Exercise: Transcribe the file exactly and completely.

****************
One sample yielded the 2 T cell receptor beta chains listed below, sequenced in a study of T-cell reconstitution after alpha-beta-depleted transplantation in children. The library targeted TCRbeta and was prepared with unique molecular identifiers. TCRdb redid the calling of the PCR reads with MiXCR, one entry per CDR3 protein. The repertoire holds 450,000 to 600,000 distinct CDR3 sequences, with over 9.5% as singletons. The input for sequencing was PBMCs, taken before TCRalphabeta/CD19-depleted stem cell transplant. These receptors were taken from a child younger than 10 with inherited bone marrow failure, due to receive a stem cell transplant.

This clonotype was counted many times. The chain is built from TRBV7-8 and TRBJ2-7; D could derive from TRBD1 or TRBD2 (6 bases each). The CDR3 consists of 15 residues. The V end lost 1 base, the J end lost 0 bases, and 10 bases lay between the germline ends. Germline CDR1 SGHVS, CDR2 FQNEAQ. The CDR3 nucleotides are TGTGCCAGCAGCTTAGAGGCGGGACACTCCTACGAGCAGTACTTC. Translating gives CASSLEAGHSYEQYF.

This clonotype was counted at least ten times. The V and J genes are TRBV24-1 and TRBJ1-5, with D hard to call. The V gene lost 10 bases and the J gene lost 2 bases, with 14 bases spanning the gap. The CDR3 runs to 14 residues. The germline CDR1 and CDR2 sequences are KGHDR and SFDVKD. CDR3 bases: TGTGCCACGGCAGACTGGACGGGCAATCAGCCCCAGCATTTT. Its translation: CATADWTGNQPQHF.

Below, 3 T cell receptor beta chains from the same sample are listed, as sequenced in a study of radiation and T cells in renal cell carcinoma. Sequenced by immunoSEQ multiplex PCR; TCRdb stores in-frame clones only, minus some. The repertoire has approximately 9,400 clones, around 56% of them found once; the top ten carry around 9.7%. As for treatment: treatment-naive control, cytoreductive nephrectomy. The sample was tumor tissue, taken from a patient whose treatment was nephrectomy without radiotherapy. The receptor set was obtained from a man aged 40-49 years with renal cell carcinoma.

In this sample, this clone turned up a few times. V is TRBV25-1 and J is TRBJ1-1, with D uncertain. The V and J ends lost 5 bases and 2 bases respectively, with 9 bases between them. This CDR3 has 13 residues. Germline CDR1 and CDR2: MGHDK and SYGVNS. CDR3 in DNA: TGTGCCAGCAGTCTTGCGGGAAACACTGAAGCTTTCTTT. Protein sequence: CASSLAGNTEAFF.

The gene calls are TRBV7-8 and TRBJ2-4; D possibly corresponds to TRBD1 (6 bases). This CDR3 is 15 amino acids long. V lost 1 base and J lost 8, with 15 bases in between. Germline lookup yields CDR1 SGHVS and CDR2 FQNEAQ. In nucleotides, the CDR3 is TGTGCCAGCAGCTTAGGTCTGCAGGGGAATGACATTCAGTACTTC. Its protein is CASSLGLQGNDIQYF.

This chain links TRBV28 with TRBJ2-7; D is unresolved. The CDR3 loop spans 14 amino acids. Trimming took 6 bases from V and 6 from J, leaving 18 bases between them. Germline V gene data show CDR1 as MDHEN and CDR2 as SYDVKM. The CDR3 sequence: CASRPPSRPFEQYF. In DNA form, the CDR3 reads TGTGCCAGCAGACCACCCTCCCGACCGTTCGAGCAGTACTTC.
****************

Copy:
One sample yielded the 2 T cell receptor beta chains listed below, sequenced in a study of T-cell reconstitution after alpha-beta-depleted transplantation in children. The library targeted TCRbeta and was prepared with unique molecular identifiers. TCRdb redid the calling of the PCR reads with MiXCR, one entry per CDR3 protein. The repertoire holds 450,000 to 600,000 distinct CDR3 sequences, with over 9.5% as singletons. The input for sequencing was PBMCs, taken before TCRalphabeta/CD19-depleted stem cell transplant. These receptors were taken from a child younger than 10 with inherited bone marrow failure, due to receive a stem cell transplant.

This clonotype was counted many times. The chain is built from TRBV7-8 and TRBJ2-7; D could derive from TRBD1 or TRBD2 (6 bases each). The CDR3 consists of 15 residues. The V end lost 1 base, the J end lost 0 bases, and 10 bases lay between the germline ends. Germline CDR1 SGHVS, CDR2 FQNEAQ. The CDR3 nucleotides are TGTGCCAGCAGCTTAGAGGCGGGACACTCCTACGAGCAGTACTTC. Translating gives CASSLEAGHSYEQYF.

This clonotype was counted at least ten times. The V and J genes are TRBV24-1 and TRBJ1-5, with D hard to call. The V gene lost 10 bases and the J gene lost 2 bases, with 14 bases spanning the gap. The CDR3 runs to 14 residues. The germline CDR1 and CDR2 sequences are KGHDR and SFDVKD. CDR3 bases: TGTGCCACGGCAGACTGGACGGGCAATCAGCCCCAGCATTTT. Its translation: CATADWTGNQPQHF.

Below, 3 T cell receptor beta chains from the same sample are listed, as sequenced in a study of radiation and T cells in renal cell carcinoma. Sequenced by immunoSEQ multiplex PCR; TCRdb stores in-frame clones only, minus some. The repertoire has approximately 9,400 clones, around 56% of them found once; the top ten carry around 9.7%. As for treatment: treatment-naive control, cytoreductive nephrectomy. The sample was tumor tissue, taken from a patient whose treatment was nephrectomy without radiotherapy. The receptor set was obtained from a man aged 40-49 years with renal cell carcinoma.

In this sample, this clone turned up a few times. V is TRBV25-1 and J is TRBJ1-1, with D uncertain. The V and J ends lost 5 bases and 2 bases respectively, with 9 bases between them. This CDR3 has 13 residues. Germline CDR1 and CDR2: MGHDK and SYGVNS. CDR3 in DNA: TGTGCCAGCAGTCTTGCGGGAAACACTGAAGCTTTCTTT. Protein sequence: CASSLAGNTEAFF.

The gene calls are TRBV7-8 and TRBJ2-4; D possibly corresponds to TRBD1 (6 bases). This CDR3 is 15 amino acids long. V lost 1 base and J lost 8, with 15 bases in between. Germline lookup yields CDR1 SGHVS and CDR2 FQNEAQ. In nucleotides, the CDR3 is TGTGCCAGCAGCTTAGGTCTGCAGGGGAATGACATTCAGTACTTC. Its protein is CASSLGLQGNDIQYF.

This chain links TRBV28 with TRBJ2-7; D is unresolved. The CDR3 loop spans 14 amino acids. Trimming took 6 bases from V and 6 from J, leaving 18 bases between them. Germline V gene data show CDR1 as MDHEN and CDR2 as SYDVKM. The CDR3 sequence: CASRPPSRPFEQYF. In DNA form, the CDR3 reads TGTGCCAGCAGACCACCCTCCCGACCGTTCGAGCAGTACTTC.